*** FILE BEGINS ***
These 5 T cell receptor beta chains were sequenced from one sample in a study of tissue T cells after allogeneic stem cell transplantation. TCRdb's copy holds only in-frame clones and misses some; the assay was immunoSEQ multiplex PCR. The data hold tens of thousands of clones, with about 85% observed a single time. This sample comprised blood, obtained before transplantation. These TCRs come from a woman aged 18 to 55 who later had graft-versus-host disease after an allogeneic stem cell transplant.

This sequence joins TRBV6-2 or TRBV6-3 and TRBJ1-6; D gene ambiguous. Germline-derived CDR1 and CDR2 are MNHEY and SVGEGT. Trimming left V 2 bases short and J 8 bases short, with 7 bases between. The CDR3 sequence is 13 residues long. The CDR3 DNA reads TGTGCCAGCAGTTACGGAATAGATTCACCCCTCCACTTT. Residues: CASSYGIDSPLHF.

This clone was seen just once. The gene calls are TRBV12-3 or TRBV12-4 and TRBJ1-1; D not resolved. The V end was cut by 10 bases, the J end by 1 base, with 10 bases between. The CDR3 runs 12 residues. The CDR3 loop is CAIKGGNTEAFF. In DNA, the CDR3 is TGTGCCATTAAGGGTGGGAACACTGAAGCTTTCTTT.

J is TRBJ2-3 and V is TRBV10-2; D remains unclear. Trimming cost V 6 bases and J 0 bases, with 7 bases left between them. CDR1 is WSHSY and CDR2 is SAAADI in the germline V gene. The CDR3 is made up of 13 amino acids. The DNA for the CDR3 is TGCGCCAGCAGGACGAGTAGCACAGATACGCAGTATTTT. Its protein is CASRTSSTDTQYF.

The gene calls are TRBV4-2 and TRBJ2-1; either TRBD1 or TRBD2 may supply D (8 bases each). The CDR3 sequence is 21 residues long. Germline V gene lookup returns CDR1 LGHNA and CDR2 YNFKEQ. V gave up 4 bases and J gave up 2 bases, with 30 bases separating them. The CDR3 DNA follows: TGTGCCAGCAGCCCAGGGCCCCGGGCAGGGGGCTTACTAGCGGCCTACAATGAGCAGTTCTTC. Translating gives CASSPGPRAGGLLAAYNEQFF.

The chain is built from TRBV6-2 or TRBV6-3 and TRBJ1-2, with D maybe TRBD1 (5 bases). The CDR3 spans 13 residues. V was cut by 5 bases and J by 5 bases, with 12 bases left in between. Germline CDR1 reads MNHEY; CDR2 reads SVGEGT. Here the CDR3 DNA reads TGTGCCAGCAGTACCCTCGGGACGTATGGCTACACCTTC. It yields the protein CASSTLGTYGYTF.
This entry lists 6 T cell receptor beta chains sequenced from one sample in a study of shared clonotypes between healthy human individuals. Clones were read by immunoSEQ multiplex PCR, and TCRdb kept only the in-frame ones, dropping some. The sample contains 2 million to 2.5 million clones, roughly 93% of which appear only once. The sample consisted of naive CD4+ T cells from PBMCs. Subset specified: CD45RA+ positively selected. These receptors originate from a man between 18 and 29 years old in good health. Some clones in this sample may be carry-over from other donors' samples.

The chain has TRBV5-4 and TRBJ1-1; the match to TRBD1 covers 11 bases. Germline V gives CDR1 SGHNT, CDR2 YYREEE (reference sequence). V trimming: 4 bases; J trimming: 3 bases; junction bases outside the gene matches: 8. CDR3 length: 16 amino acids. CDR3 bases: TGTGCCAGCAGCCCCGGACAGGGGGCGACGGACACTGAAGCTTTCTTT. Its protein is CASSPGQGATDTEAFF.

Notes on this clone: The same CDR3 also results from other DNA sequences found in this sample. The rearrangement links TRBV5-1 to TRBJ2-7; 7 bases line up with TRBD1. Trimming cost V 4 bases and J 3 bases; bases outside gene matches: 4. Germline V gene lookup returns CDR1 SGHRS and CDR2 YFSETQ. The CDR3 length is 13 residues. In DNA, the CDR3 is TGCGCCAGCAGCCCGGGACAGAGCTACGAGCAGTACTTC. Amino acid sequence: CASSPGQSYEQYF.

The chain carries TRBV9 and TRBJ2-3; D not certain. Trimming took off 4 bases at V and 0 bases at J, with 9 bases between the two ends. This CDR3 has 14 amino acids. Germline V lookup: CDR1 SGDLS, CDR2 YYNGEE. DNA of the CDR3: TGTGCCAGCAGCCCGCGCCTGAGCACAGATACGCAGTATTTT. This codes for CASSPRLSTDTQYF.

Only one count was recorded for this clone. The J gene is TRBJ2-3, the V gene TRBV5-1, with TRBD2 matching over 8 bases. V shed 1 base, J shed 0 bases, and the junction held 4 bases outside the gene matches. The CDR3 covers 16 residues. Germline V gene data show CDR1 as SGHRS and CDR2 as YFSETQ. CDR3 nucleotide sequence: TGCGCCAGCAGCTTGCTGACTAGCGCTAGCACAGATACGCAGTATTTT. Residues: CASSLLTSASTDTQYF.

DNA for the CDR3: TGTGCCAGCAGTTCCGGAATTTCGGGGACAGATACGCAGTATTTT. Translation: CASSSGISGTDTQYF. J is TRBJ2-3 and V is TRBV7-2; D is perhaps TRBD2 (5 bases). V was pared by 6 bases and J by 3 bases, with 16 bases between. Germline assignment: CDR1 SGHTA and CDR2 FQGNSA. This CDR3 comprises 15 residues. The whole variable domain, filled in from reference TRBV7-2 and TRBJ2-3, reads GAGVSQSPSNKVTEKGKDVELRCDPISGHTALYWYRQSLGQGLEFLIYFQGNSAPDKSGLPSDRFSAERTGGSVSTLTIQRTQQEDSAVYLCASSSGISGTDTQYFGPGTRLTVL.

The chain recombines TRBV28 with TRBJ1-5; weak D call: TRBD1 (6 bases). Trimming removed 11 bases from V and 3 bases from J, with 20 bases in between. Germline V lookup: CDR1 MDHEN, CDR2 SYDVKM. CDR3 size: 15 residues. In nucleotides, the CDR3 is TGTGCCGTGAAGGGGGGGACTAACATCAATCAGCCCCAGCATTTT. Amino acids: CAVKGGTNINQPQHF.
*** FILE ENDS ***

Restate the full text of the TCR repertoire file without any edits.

These 5 T cell receptor beta chains were sequenced from one sample in a study of tissue T cells after allogeneic stem cell transplantation. TCRdb's copy holds only in-frame clones and misses some; the assay was immunoSEQ multiplex PCR. The data hold tens of thousands of clones, with about 85% observed a single time. This sample comprised blood, obtained before transplantation. These TCRs come from a woman aged 18 to 55 who later had graft-versus-host disease after an allogeneic stem cell transplant.

This sequence joins TRBV6-2 or TRBV6-3 and TRBJ1-6; D gene ambiguous. Germline-derived CDR1 and CDR2 are MNHEY and SVGEGT. Trimming left V 2 bases short and J 8 bases short, with 7 bases between. The CDR3 sequence is 13 residues long. The CDR3 DNA reads TGTGCCAGCAGTTACGGAATAGATTCACCCCTCCACTTT. Residues: CASSYGIDSPLHF.

This clone was seen just once. The gene calls are TRBV12-3 or TRBV12-4 and TRBJ1-1; D not resolved. The V end was cut by 10 bases, the J end by 1 base, with 10 bases between. The CDR3 runs 12 residues. The CDR3 loop is CAIKGGNTEAFF. In DNA, the CDR3 is TGTGCCATTAAGGGTGGGAACACTGAAGCTTTCTTT.

J is TRBJ2-3 and V is TRBV10-2; D remains unclear. Trimming cost V 6 bases and J 0 bases, with 7 bases left between them. CDR1 is WSHSY and CDR2 is SAAADI in the germline V gene. The CDR3 is made up of 13 amino acids. The DNA for the CDR3 is TGCGCCAGCAGGACGAGTAGCACAGATACGCAGTATTTT. Its protein is CASRTSSTDTQYF.

The gene calls are TRBV4-2 and TRBJ2-1; either TRBD1 or TRBD2 may supply D (8 bases each). The CDR3 sequence is 21 residues long. Germline V gene lookup returns CDR1 LGHNA and CDR2 YNFKEQ. V gave up 4 bases and J gave up 2 bases, with 30 bases separating them. The CDR3 DNA follows: TGTGCCAGCAGCCCAGGGCCCCGGGCAGGGGGCTTACTAGCGGCCTACAATGAGCAGTTCTTC. Translating gives CASSPGPRAGGLLAAYNEQFF.

The chain is built from TRBV6-2 or TRBV6-3 and TRBJ1-2, with D maybe TRBD1 (5 bases). The CDR3 spans 13 residues. V was cut by 5 bases and J by 5 bases, with 12 bases left in between. Germline CDR1 reads MNHEY; CDR2 reads SVGEGT. Here the CDR3 DNA reads TGTGCCAGCAGTACCCTCGGGACGTATGGCTACACCTTC. It yields the protein CASSTLGTYGYTF.
This entry lists 6 T cell receptor beta chains sequenced from one sample in a study of shared clonotypes between healthy human individuals. Clones were read by immunoSEQ multiplex PCR, and TCRdb kept only the in-frame ones, dropping some. The sample contains 2 million to 2.5 million clones, roughly 93% of which appear only once. The sample consisted of naive CD4+ T cells from PBMCs. Subset specified: CD45RA+ positively selected. These receptors originate from a man between 18 and 29 years old in good health. Some clones in this sample may be carry-over from other donors' samples.

The chain has TRBV5-4 and TRBJ1-1; the match to TRBD1 covers 11 bases. Germline V gives CDR1 SGHNT, CDR2 YYREEE (reference sequence). V trimming: 4 bases; J trimming: 3 bases; junction bases outside the gene matches: 8. CDR3 length: 16 amino acids. CDR3 bases: TGTGCCAGCAGCCCCGGACAGGGGGCGACGGACACTGAAGCTTTCTTT. Its protein is CASSPGQGATDTEAFF.

Notes on this clone: The same CDR3 also results from other DNA sequences found in this sample. The rearrangement links TRBV5-1 to TRBJ2-7; 7 bases line up with TRBD1. Trimming cost V 4 bases and J 3 bases; bases outside gene matches: 4. Germline V gene lookup returns CDR1 SGHRS and CDR2 YFSETQ. The CDR3 length is 13 residues. In DNA, the CDR3 is TGCGCCAGCAGCCCGGGACAGAGCTACGAGCAGTACTTC. Amino acid sequence: CASSPGQSYEQYF.

The chain carries TRBV9 and TRBJ2-3; D not certain. Trimming took off 4 bases at V and 0 bases at J, with 9 bases between the two ends. This CDR3 has 14 amino acids. Germline V lookup: CDR1 SGDLS, CDR2 YYNGEE. DNA of the CDR3: TGTGCCAGCAGCCCGCGCCTGAGCACAGATACGCAGTATTTT. This codes for CASSPRLSTDTQYF.

Only one count was recorded for this clone. The J gene is TRBJ2-3, the V gene TRBV5-1, with TRBD2 matching over 8 bases. V shed 1 base, J shed 0 bases, and the junction held 4 bases outside the gene matches. The CDR3 covers 16 residues. Germline V gene data show CDR1 as SGHRS and CDR2 as YFSETQ. CDR3 nucleotide sequence: TGCGCCAGCAGCTTGCTGACTAGCGCTAGCACAGATACGCAGTATTTT. Residues: CASSLLTSASTDTQYF.

DNA for the CDR3: TGTGCCAGCAGTTCCGGAATTTCGGGGACAGATACGCAGTATTTT. Translation: CASSSGISGTDTQYF. J is TRBJ2-3 and V is TRBV7-2; D is perhaps TRBD2 (5 bases). V was pared by 6 bases and J by 3 bases, with 16 bases between. Germline assignment: CDR1 SGHTA and CDR2 FQGNSA. This CDR3 comprises 15 residues. The whole variable domain, filled in from reference TRBV7-2 and TRBJ2-3, reads GAGVSQSPSNKVTEKGKDVELRCDPISGHTALYWYRQSLGQGLEFLIYFQGNSAPDKSGLPSDRFSAERTGGSVSTLTIQRTQQEDSAVYLCASSSGISGTDTQYFGPGTRLTVL.

The chain recombines TRBV28 with TRBJ1-5; weak D call: TRBD1 (6 bases). Trimming removed 11 bases from V and 3 bases from J, with 20 bases in between. Germline V lookup: CDR1 MDHEN, CDR2 SYDVKM. CDR3 size: 15 residues. In nucleotides, the CDR3 is TGTGCCGTGAAGGGGGGGACTAACATCAATCAGCCCCAGCATTTT. Amino acids: CAVKGGTNINQPQHF.